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Will St. Petersburg's new mayor be able to turn the Mahaffey around?

Will the next mayor of St. Petersburg get Mahaffey Theater right? If he or she does, it will be a first in the troubled history of the city-owned theater on the downtown waterfront.

Neither Kathleen Ford nor Bill Foster, both of whom I interviewed this month, seem to have a decisive plan for the theater, or city arts policy in general, but there are some differences in what they say they would do if elected.

Something needs to be done. Several years ago, the city renovated the theater for $20 million, and the result was stunning, at least in opening up the lobby to a gorgeous view of the bay. But the theater continues to flounder in trying to find its niche in the arts and entertainment market. It lags far behind Ruth Eckerd Hall in Clearwater and the Tampa Bay Performing Arts Center in Tampa, and it lacks a clear identity.

In September, Broadway Across America terminated its contract a year early after having no success with a Broadway series over two seasons at Mahaffey. To be sure, the national promoter did a miserable job — the lineup of shows was inconsistent, to put it kindly, and effective marketing was nonexistent — but the woeful attendance gave the theater and city a black eye.

Here's an area where Ford and Foster differ. "I'd still like to take another crack at having a Broadway series," said Foster, 46. He can envision the city investing in upgrading the backstage to accommodate larger tours, if the money is available.

Ford, 52, thinks Broadway has no place at Mahaffey.

"Don't get me wrong," she said, "I love Broadway musicals, but I don't think we can compete with Judy Lisi," president of Tampa Bay Performing Arts Center, which presents a powerhouse Broadway series.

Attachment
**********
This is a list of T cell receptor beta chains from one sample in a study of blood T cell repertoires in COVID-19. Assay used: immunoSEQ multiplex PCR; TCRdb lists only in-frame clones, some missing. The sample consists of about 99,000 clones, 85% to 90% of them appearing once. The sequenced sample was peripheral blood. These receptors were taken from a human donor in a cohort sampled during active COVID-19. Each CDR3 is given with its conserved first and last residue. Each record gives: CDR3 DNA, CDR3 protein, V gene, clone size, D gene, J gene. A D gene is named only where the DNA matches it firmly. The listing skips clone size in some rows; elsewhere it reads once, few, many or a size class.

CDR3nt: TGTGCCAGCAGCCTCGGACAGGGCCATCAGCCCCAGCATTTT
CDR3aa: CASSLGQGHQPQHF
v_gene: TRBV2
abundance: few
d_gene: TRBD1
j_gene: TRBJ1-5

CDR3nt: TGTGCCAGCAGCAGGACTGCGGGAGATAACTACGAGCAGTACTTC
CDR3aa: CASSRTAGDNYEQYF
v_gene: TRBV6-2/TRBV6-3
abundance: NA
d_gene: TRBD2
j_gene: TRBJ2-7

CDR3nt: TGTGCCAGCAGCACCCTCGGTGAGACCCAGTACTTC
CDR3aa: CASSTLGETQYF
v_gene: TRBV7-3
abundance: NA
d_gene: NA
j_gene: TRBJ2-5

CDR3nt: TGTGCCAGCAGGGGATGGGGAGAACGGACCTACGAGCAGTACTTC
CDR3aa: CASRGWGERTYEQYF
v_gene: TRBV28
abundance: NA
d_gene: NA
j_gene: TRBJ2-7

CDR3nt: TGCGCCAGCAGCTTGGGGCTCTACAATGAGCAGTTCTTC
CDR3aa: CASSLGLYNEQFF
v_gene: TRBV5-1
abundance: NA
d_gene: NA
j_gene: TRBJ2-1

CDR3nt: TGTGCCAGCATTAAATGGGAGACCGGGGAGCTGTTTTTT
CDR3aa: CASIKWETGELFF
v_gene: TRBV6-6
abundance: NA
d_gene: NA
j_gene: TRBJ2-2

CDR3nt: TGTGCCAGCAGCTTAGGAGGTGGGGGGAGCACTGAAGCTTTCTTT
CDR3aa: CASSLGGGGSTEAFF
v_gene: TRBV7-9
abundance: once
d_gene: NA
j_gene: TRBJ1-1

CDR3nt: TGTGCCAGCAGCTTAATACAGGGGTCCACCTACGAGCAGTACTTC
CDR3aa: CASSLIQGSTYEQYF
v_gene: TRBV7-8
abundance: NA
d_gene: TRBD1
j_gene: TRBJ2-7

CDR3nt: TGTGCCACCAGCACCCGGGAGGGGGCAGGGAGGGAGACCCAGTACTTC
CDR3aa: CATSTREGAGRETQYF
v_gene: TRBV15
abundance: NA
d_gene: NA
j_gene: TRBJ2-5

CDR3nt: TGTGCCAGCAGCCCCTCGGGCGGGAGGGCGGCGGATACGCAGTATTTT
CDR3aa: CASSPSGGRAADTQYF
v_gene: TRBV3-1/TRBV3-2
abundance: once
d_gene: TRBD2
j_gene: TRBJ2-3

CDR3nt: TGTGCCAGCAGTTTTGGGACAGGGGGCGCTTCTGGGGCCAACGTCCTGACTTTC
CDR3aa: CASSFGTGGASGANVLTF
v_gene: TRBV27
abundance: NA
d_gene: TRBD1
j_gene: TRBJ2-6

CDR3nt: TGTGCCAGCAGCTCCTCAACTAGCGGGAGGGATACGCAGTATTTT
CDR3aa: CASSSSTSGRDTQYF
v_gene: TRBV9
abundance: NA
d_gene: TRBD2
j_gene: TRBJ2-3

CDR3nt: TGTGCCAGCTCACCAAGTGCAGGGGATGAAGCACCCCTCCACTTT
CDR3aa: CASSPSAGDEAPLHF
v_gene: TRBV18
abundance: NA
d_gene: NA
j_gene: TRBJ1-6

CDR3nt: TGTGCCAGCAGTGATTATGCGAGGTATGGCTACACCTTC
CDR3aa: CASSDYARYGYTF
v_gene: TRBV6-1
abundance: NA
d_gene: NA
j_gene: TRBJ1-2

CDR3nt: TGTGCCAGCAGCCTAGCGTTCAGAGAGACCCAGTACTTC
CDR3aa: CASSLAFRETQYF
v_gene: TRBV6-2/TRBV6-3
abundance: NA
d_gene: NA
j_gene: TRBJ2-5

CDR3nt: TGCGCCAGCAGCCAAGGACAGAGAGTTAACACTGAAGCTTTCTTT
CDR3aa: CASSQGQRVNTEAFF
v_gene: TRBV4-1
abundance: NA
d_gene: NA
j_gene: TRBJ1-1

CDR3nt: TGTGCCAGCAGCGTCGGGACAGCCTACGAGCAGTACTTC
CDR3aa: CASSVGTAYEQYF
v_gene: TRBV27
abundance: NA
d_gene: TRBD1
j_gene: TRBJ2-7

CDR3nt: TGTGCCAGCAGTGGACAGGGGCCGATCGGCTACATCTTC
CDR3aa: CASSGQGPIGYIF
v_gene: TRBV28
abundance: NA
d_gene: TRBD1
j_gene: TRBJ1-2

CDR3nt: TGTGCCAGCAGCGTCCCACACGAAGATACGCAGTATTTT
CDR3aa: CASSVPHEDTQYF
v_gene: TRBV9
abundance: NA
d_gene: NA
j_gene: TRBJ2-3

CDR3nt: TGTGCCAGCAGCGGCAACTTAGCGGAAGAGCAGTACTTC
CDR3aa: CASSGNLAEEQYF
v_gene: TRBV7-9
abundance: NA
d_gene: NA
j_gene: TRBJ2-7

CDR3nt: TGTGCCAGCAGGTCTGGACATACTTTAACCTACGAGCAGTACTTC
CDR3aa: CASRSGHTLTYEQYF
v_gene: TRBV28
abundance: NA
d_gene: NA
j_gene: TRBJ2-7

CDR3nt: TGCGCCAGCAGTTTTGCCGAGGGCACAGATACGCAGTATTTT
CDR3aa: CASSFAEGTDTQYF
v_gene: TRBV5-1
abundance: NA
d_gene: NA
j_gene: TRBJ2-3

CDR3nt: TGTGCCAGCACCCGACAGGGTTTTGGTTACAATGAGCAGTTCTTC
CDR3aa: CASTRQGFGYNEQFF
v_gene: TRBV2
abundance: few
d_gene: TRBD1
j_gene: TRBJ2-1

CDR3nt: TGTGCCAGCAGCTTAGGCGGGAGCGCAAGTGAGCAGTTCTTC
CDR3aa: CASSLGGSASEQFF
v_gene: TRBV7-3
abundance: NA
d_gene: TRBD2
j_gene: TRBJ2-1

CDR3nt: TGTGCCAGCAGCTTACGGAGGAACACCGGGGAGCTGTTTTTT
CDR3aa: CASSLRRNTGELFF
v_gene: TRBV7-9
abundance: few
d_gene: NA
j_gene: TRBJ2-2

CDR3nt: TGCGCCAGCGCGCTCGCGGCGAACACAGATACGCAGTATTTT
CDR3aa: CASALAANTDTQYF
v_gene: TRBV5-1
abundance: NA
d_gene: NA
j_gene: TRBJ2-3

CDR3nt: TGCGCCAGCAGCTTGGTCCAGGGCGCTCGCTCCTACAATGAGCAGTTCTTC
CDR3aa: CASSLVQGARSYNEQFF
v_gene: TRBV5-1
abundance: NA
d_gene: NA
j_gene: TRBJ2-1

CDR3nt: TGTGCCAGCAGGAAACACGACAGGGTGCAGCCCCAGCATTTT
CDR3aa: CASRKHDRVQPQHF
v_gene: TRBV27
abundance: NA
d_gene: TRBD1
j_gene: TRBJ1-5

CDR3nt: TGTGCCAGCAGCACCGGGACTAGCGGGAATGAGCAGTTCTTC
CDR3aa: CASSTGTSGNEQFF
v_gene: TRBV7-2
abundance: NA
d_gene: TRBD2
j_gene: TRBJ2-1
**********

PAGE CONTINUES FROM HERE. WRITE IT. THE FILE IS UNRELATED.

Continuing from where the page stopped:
Ford and Foster sounded steadfast in their commitment to the Florida Orchestra, the Mahaffey's major tenant, both suggesting its role there could become even larger. Mayor Rick Baker, though certainly an orchestra supporter, was reluctant to commit to making Mahaffey the principal home of the orchestra and classical music in the bay area.

The city's contract with SMG, the national theater management firm that runs Mahaffey, is up for renewal in October 2010, and that could spur a pivotal debate over how to turn around the theater.

"I'm not happy with what's been done," Foster said. "I was on the council when we signed the contract with SMG. I don't know why it has failed, but we have too many dark nights. That's not acceptable."

Ford wants to rehire Ann Wykell, the longtime city manager of cultural affairs who was laid off in budget-cutting in April, and put Mahaffey under her purview. Now the department of downtown enterprise facilities is responsible for it.

"We need someone overseeing Mahaffey who has expertise in the arts, not some downtown facilities management person," Ford said. "The arts are different. As it is now, Mahaffey is kind of stuck out there under someone's control who really doesn't care the same way that an artist does."

Whatever happens with Mahaffey, the stakes are high. The theater receives a city subsidy of about $1 million a year, which won't change much until the seats are filled more often. That subsidy will be tough to justify in tight budgets.

But the potential is also high. In 2011, the new Salvador Dali Museum is going to open next to the theater, and the crowds that flock to that popular institution might be inclined to take in a show or a concert, too. What will Mahaffey have to offer?

Will St. Petersburg's new mayor be able to turn the Mahaffey around? 10/29/09 [Last modified: Thursday, October 29, 2009 11:22pm]
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